Bachelor Vilém Kodíček

* 1959

  • “My dad was a career soldier. He was an Air Force officer serving in the army barracks in Smíchov, at the so-called ‘tank’ (Ed.: today’s Palace of Justice). I remember that in 1968, when I was almost nine years old, the occupation troops arrived and the Czechoslovak soldiers were locked in the barracks and were not allowed to leave. Probably after about two weeks or so, my mom managed to get some civilian clothes to him, in which my dad slipped out of the barracks. He carried his personal gun slung over his neck. We were glad to get him home.”

  • “I don’t recall the exact date, but it was some time before Christmas (ed.: 1980). For two weeks, we were on alert, waiting dressed in our camo suits. In fact, we were only allowed to occasionally take off our boots. The vehicles at our disposal were of the type: BMP-1, OT-62 TOPAS, OT-65 ‘Fugina’ and others, all of it packed with live ammunition. We were ready to go at the blow of a whistle.”

  • “The whole trip (the “Krkonoše 1980” exercise) lasted for about a week. We set out for the night and drove only at night. The first night ride was fine. But on the second night, there were already problems. Some of the drivers of the ‘BVPs’ were beginning to fall asleep. For example, one drove his vehicle into a ditch and the second, who followed his tail lights, rear ended him. In the morning, we usually parked at some barracks, I’d have a hard time recalling all the towns that we passed through. However, we ended up in Pardubice. There, we were handed out fresh shirts, boots, pants... Everything that we needed to feel that we had the very best equipment available. In Pardubice, we also learned that we wouldn’t be sent to Poland. There had been reports about the Austrians and Germans moving their troops towards our borders, so had to return. The return trip was trouble free. On the way back, we could see how much military equipment was actually deployed into action. We could judge this from all the military vehicles that had been left scattered on the roadsides. Many vehicles had bogged down in a ditch and it was necessary to deploy recovery equipment, so that they could be towed. During these ensuing rescue operations, even the professional soldiers were much more humble, knowing that all the vehicles were crammed with live ammunition. They were aware that even a trivial traffic accident might lead to great disaster. A few days after we had returned, Christmas came and we were are all relieved that we stayed at home.”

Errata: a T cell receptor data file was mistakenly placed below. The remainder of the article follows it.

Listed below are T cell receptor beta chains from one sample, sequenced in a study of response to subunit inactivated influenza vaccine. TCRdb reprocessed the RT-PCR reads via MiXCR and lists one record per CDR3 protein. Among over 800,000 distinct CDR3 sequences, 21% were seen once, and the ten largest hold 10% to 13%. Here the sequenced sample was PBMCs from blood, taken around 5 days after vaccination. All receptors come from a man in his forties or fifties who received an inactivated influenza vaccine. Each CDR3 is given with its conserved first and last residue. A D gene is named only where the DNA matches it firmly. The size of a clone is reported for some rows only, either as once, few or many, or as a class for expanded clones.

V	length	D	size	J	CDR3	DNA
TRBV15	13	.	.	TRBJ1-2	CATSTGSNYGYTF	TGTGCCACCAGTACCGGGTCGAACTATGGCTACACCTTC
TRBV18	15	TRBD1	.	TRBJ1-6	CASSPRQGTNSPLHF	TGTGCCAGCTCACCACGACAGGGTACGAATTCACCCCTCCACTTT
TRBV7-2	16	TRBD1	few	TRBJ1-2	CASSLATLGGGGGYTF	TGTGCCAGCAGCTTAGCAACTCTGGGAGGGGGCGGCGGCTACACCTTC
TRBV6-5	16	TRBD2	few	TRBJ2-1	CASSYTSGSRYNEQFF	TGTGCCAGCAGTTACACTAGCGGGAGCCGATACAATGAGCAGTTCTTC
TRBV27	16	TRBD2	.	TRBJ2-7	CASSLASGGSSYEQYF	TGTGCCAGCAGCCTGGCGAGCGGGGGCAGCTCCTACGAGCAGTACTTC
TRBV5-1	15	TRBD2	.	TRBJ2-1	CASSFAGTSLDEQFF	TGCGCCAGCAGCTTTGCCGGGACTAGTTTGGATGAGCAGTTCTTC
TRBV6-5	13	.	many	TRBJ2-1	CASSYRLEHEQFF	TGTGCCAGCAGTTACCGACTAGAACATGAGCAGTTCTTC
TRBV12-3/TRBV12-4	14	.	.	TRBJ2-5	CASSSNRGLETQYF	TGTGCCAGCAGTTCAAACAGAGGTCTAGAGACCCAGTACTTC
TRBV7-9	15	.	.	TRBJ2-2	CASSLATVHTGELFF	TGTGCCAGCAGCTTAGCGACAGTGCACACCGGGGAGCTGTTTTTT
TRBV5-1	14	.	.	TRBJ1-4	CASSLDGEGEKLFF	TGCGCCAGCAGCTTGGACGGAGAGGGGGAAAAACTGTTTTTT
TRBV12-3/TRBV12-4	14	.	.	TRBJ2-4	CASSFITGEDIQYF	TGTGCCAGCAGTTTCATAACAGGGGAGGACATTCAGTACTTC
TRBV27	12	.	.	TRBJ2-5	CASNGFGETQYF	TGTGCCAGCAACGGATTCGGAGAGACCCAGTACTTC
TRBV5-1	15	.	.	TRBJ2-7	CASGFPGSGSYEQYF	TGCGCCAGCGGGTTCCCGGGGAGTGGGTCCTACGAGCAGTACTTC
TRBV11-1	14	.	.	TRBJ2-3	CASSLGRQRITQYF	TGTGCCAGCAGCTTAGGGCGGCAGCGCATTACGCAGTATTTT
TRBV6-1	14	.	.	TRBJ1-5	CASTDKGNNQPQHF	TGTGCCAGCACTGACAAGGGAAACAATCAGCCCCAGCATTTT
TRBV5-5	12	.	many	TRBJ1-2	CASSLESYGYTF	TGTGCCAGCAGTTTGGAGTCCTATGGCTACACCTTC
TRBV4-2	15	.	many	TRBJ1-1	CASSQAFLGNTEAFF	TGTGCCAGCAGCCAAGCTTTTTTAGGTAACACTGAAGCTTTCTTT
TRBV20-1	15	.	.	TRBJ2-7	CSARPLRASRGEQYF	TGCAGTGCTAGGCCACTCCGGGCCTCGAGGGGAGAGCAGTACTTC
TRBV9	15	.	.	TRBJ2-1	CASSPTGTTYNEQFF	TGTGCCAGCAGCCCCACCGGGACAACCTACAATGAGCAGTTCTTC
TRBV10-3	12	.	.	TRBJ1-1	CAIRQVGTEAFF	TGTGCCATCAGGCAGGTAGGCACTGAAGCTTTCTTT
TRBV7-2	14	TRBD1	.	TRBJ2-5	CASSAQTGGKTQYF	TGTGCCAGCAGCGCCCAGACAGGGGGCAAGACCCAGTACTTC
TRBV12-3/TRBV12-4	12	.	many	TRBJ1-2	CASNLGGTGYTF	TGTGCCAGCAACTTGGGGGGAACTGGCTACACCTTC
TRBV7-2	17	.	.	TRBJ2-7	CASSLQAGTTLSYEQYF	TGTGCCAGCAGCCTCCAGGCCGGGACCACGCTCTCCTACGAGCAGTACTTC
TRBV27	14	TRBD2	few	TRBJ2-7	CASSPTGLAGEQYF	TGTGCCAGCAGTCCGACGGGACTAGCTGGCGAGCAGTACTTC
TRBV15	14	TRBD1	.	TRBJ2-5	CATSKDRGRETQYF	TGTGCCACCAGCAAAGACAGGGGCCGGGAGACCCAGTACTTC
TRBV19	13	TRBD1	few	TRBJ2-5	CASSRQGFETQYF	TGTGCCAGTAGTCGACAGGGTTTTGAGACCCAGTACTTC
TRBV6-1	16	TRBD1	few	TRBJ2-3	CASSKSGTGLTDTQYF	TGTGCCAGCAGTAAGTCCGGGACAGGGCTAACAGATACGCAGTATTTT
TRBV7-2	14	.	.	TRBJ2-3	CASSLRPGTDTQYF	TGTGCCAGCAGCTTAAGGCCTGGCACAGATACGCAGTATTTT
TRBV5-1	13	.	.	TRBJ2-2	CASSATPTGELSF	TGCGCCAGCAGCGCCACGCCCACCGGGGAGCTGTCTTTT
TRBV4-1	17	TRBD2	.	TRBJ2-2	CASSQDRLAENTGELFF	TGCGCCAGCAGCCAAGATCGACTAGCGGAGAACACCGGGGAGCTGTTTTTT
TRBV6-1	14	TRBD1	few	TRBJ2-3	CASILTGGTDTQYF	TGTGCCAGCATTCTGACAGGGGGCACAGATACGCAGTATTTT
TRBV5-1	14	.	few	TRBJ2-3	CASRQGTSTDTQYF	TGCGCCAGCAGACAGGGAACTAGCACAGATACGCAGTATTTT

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    Praha, 05.10.2015

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When you manage to crank up someone’s heart, bring him back to life, you completely change your outlook on life.

Vilém Kodíček, 1980
Vilém Kodíček, 1980
photo: Vilém Kodíček

Vilém Kodíček was born on December 4, 1959, in Prague. In the spring of 1980, he was called up for compulsory military service and in December he participated as an ambulance driver of a reconnaissance battalion (ECS 3281) of the 9th Tank Regiment in the exercise Krkonoše 1980. In 1982 he returned to civilian life and got a job at a transport company in Prague. After the Revolution, he shortly became an entrepreneur. In 1995 he joined the municipal police. For his rescue act, he was decorated by the Lord Mayor of the City of Prague in March 2002. In the same year he started working as an ambulance driver. Since 2007, he has been working as a teacher and since 2011 he has been the deputy director at a technical secondary school in Prague 4.